Grenada has a number of World Trade Organization agreements which limit and restrict its ability to exercise tariffs. General import tariffs in Grenada are 11%, however there is great variability in the rates that are charged on items (WTO, 2001). The highest tariffs are on food items like vegetables (23.5%), nuts and melons (34.4%) and coffee (22.7%) (WTO, 2001). Relatively low tariffs exist for metals such as iron (5.5%), tin (5%) and copper (6%) as these raw materials are not readily available for mining on the island (WTO, 2001). Fertilizers (0.38%) and pharmaceutical products (2.48%) have some of the lowest tariffs on the island, reflecting their respective importance to agricultural production on the island and the heath of the population (WTO, 2001).
Grenada operates a number of quotas for imports, the most significant being the import quota on ozone depleting substances (NOUG, 2013). This agreement governs the import of hydrochlorofluorocarbons, key components of the refrigerant industry, which is highly active in the country due to its climate and latitudes. In addition, duty free exports of some commodities, such as bananas from Grenada to the United Kingdom, are governed by quotas (14,000 tonnes a year) (Lazare , Antoine , & Samuel, 2001).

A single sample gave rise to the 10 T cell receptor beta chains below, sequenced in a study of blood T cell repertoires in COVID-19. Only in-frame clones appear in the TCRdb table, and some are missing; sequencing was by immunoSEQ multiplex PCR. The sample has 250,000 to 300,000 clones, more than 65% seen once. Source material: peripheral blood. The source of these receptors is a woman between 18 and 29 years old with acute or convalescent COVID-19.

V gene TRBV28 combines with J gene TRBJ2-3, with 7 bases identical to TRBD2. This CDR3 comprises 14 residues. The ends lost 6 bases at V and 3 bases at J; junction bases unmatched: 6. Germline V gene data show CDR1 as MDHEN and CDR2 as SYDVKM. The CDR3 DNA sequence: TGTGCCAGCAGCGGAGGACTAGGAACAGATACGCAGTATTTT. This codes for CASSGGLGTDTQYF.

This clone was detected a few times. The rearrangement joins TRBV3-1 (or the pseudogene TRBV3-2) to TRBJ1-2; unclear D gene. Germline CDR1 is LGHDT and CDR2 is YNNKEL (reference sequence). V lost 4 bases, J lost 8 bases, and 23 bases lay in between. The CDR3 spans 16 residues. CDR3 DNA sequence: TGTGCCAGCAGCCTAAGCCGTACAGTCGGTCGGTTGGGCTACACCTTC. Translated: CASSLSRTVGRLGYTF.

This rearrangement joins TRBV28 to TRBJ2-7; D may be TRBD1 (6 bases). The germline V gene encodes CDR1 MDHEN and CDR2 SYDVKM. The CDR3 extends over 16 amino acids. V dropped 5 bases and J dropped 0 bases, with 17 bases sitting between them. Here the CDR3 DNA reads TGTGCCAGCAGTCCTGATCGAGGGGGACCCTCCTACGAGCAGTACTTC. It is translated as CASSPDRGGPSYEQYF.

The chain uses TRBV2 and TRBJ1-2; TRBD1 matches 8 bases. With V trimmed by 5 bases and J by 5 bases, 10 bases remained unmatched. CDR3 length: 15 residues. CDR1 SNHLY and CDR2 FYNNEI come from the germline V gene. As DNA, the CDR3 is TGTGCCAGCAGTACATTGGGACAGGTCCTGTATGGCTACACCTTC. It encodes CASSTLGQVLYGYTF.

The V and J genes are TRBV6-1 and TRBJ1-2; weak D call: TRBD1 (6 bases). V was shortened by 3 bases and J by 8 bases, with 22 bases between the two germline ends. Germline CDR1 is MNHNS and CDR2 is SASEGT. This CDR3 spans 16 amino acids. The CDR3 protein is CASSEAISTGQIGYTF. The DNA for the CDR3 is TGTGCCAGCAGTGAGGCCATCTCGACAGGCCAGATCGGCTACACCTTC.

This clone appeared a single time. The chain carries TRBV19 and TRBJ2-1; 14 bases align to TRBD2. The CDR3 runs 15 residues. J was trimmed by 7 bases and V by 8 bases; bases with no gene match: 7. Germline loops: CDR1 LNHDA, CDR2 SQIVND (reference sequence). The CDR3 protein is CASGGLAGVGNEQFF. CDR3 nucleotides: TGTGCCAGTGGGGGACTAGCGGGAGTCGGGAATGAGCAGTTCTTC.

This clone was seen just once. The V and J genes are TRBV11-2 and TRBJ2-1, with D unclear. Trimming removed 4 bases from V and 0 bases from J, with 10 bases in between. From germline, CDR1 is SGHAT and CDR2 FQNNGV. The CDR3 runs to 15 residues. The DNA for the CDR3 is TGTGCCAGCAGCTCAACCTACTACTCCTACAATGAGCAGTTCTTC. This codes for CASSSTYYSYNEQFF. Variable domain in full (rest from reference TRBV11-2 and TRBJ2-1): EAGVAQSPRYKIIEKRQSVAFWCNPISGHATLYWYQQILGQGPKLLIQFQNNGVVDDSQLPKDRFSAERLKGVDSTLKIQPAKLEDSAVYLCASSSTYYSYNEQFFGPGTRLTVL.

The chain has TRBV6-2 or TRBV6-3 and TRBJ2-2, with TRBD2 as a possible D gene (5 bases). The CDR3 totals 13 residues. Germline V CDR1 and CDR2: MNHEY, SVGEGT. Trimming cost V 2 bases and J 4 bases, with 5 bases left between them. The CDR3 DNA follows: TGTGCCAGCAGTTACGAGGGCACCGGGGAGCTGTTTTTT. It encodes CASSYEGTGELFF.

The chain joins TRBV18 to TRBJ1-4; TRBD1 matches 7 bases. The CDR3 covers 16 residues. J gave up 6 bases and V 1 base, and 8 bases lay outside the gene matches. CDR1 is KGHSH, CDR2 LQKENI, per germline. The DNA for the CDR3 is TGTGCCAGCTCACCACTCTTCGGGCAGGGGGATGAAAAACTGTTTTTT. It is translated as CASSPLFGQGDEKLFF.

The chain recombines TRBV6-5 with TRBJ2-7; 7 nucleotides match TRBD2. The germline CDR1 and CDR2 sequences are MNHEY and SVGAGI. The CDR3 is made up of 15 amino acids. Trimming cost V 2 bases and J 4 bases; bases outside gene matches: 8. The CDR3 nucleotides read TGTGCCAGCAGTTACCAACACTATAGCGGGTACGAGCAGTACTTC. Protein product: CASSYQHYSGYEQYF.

Grenada currently has no embargos from other nations and does not embargo goods from any nations (WTO, 2011). In 2013, Grenadian politicians did call for the lifting of the US embargo on Cuba, displaying the complex relationship shared by the US-Grenada-Cuba, stemming from the 1983 invasion of the island which involved all three nations (Spiceislander, 2013).